Does Timing of Postpartum IUD Insertion Impact Breastfeeding Outcomes?

Breastfeeding continuation at 8 weeks was the study's primary outcome
Breastfeeding continuation at 8 weeks was the study's primary outcome

Results of a noninferiority randomized controlled trial found that immediate postpartum insertion of a levonorgestrel intrauterine device was noninferior to delayed insertion of the device on breastfeeding outcomes.

The study was conducted at the University of Utah and the University of New Mexico Health Sciences Centers. Participants in the study were 18- to 40-year old females who were pregnant, planned to breastfeed, and desired a levonorgestrel intrauterine device postpartum. Patients were randomized (1:1) to receive immediate device insertion postpartum (n=132) or delayed device insertion (n=127), which occurred 4–12 weeks postpartum. The patients were followed continuously for 6 months. Of note, “Only the data analysis team was blinded to the intervention.”

The study authors conducted both a per-protocol analysis as well as an intention-to-treat analysis. “We powered the study for the primary outcome, breastfeeding continuation at 8 weeks, to detect a 15% noninferiority margin between groups, requiring 132 participants in each arm,” noted the authors. Time to lactogenesis was the secondary study outcome, which was analyzed via survival analysis and log rank test.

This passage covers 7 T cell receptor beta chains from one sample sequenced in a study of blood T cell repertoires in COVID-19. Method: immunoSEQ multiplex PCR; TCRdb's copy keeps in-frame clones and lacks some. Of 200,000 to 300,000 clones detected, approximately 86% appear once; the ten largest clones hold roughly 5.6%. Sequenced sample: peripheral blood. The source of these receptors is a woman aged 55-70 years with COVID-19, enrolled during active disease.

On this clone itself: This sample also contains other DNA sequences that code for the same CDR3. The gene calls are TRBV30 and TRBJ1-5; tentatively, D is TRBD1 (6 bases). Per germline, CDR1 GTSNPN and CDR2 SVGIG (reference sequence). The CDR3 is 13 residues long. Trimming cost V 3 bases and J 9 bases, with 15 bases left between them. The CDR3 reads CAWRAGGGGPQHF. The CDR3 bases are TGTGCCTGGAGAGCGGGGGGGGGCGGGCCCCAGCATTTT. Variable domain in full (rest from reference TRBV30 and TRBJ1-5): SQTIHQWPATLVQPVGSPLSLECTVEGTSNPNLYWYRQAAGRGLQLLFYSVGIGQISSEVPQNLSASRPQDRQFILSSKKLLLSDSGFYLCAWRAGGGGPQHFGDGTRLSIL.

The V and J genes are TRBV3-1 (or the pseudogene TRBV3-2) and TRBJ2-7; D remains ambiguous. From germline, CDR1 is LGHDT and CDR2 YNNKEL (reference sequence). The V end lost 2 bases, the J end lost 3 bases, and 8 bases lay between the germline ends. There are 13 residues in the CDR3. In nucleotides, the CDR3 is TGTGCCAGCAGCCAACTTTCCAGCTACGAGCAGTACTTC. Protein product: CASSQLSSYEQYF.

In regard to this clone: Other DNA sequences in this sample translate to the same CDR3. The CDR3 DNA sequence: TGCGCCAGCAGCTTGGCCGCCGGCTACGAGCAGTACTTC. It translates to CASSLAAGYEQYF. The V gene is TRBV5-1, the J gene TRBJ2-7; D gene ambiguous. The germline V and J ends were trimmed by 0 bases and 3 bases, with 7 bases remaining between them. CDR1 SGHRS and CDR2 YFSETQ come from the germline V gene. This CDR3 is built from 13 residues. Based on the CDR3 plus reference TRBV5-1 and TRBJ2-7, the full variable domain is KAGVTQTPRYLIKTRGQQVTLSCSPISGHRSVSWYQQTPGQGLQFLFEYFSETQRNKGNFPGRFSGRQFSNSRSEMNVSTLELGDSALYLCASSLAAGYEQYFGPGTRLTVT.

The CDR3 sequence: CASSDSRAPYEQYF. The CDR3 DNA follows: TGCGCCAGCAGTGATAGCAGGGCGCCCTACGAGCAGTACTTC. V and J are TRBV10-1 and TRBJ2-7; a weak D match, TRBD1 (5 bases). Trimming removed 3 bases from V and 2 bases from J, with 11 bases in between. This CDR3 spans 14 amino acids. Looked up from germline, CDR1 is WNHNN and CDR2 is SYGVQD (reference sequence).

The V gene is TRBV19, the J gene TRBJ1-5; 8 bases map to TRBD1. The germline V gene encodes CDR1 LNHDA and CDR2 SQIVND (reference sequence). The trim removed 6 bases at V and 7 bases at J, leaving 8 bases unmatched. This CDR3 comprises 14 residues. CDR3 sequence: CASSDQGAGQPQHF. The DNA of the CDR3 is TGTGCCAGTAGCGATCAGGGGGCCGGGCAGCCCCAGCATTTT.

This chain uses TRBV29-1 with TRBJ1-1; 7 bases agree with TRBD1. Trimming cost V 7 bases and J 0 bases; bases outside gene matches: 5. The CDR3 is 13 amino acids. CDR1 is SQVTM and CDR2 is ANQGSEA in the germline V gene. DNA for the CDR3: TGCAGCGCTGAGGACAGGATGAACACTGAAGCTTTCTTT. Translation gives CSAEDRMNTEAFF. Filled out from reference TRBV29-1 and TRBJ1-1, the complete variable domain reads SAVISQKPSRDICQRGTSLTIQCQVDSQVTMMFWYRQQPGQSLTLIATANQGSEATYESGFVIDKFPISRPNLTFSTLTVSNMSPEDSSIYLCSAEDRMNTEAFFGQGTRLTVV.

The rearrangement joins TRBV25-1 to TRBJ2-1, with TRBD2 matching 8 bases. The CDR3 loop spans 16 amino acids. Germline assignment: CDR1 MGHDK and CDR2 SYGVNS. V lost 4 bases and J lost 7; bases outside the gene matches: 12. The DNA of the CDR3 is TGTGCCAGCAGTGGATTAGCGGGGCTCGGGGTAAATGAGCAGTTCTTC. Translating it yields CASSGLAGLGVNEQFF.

Results found that 79% of patients in the immediate insertion group reported any breastfeeding at 8 weeks (95% CI: 70, 86), which was noninferior to the 84% of patients in the delayed insertion group (95% CI: 76, 91). The study authors noted, “The 5% difference in breastfeeding continuation at 8 weeks between the groups fell within the noninferiority margin (95% confidence interval, –5.6 to 15%).”

They also reported that the time to lactogenesis (mean ± SD) for patients in the immediate insertion group was 65.3 ± 25.7 hours versus 63.6 ± 21.6 hours for patients in the delayed insertion group. “The mean difference between groups was 1.7 hours (95% confidence interval, –4.8 to 8.2 hours), noninferior by log-rank test,” wrote the authors.

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Additional findings of the study included an increased risk of intrauterine device expulsion occurring in the immediate insertion group (n=24, 19%) compared to the delayed insertion group (n=2, 2%; P<0.001). No intrauterine device perforations were reported in either group.

“Our results of noninferior breastfeeding outcomes between women with immediate and delayed postpartum levonorgestrel intrauterine device insertion suggest that immediate postpartum intrauterine device insertion is an acceptable option for women planning to breastfeed and use the levonorgestrel intrauterine device,” concluded the authors.

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